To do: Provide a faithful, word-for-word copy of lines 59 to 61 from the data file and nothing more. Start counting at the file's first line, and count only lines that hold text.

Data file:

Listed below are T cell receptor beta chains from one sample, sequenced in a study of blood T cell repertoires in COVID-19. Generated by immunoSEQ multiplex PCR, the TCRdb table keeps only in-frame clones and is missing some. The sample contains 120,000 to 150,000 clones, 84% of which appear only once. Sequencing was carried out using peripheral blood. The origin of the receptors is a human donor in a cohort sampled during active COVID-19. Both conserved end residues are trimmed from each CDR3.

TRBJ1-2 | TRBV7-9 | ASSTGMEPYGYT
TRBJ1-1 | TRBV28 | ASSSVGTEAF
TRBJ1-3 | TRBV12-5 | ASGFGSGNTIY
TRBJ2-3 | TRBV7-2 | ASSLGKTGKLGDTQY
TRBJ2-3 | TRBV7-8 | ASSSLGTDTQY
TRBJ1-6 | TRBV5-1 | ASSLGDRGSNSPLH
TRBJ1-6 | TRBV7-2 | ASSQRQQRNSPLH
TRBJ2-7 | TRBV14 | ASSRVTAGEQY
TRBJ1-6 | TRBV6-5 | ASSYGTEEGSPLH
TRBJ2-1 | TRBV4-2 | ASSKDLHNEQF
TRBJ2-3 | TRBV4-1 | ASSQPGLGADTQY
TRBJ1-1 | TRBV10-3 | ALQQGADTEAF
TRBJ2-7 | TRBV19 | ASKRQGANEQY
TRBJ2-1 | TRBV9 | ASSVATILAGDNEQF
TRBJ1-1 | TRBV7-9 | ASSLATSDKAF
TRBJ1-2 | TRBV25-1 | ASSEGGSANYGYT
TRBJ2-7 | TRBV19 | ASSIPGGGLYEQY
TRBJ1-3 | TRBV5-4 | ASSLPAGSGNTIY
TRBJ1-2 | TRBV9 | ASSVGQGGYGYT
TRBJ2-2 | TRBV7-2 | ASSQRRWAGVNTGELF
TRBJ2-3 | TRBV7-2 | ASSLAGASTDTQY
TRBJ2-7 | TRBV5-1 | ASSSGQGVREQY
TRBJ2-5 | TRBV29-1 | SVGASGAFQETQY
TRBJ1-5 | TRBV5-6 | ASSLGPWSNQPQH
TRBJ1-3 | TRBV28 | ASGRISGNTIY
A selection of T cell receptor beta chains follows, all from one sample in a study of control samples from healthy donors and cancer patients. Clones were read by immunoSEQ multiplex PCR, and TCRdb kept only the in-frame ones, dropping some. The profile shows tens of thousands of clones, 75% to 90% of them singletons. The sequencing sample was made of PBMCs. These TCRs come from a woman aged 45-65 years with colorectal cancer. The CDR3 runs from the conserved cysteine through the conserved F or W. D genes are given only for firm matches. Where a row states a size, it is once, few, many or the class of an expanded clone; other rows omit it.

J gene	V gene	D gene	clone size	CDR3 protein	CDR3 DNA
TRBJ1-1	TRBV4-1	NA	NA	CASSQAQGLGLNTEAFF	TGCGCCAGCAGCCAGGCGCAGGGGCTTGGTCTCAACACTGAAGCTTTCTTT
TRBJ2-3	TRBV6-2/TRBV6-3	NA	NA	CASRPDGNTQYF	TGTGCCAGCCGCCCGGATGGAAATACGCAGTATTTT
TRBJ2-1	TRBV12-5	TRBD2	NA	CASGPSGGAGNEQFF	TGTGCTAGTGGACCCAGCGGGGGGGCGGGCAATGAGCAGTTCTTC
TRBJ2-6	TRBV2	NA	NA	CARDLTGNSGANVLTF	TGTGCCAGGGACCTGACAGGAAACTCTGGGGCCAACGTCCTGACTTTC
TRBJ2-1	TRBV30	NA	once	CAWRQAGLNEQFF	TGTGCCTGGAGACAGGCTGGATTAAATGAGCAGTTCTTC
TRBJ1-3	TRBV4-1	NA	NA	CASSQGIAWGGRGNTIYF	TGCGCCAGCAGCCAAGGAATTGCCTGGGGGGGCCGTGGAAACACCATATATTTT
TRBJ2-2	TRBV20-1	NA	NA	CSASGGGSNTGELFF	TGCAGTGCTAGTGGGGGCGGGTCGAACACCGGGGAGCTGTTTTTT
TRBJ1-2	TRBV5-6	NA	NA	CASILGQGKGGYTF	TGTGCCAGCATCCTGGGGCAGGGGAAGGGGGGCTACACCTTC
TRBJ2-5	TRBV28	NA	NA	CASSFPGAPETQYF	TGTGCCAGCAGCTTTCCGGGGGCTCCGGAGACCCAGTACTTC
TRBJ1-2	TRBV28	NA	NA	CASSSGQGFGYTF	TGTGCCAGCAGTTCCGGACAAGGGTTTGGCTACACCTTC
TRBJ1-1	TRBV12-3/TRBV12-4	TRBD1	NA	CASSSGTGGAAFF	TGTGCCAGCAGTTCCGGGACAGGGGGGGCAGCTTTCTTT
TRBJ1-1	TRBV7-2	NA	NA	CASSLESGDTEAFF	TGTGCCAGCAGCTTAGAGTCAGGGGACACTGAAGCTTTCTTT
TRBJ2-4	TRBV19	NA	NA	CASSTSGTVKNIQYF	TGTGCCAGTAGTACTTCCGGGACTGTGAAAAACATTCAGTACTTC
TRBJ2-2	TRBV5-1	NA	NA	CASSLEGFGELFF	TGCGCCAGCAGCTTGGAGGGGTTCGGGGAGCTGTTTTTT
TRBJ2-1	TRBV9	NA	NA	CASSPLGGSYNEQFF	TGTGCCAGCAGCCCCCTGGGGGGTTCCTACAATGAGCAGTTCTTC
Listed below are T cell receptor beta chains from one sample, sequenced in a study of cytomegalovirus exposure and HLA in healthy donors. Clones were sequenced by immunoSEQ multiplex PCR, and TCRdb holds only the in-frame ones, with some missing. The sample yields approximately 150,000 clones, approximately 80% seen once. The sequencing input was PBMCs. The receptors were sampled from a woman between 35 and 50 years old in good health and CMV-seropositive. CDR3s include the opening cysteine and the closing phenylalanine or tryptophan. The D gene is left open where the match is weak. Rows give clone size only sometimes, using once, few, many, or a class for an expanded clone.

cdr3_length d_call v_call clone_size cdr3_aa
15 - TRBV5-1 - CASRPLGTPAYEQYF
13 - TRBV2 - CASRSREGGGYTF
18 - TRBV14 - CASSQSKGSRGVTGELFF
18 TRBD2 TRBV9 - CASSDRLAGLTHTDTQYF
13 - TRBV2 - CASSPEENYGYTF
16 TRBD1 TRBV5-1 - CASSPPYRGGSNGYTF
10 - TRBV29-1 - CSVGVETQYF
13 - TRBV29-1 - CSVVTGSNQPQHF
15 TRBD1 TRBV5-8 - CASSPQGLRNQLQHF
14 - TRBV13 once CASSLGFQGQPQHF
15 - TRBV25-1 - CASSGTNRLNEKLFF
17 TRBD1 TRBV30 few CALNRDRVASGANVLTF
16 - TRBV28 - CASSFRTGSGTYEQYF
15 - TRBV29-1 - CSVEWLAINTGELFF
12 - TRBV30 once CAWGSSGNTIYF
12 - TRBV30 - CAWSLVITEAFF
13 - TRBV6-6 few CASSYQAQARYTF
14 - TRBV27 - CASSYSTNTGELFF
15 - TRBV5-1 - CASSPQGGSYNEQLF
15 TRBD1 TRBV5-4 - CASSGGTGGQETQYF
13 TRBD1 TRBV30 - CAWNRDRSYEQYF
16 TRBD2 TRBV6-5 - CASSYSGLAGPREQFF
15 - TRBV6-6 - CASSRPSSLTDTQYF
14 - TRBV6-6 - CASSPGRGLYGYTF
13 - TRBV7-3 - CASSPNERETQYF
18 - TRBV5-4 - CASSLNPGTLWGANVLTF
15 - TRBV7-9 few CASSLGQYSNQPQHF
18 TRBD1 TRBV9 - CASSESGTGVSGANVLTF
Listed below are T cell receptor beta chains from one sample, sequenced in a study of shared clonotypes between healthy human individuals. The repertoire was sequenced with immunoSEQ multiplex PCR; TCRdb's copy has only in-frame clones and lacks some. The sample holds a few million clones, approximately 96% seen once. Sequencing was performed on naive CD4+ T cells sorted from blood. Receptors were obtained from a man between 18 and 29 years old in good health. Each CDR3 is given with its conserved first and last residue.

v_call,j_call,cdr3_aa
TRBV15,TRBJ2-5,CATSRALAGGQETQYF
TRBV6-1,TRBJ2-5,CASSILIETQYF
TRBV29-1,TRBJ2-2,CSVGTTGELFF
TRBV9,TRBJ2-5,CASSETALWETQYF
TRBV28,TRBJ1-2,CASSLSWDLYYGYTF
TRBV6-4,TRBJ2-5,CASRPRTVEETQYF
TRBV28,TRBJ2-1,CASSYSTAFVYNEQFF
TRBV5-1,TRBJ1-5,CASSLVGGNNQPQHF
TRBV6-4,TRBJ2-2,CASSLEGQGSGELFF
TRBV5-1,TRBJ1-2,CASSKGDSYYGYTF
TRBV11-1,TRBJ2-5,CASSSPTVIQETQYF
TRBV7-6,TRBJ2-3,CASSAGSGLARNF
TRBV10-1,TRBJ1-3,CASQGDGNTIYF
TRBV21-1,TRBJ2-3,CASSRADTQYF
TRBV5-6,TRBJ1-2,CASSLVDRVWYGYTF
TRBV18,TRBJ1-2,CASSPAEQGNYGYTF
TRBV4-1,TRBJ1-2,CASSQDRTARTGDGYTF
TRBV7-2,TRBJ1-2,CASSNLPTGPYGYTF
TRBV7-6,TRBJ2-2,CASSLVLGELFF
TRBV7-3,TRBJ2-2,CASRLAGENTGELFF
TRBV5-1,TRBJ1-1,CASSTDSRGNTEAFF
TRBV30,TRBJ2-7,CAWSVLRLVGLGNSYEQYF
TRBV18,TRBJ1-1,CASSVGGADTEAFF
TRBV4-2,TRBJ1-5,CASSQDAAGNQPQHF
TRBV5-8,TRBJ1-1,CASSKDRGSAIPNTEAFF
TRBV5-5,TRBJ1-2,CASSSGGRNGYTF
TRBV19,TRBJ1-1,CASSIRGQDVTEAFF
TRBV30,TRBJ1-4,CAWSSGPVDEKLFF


15 - TRBV29-1 - CSVEWLAINTGELFF
12 - TRBV30 once CAWGSSGNTIYF
12 - TRBV30 - CAWSLVITEAFF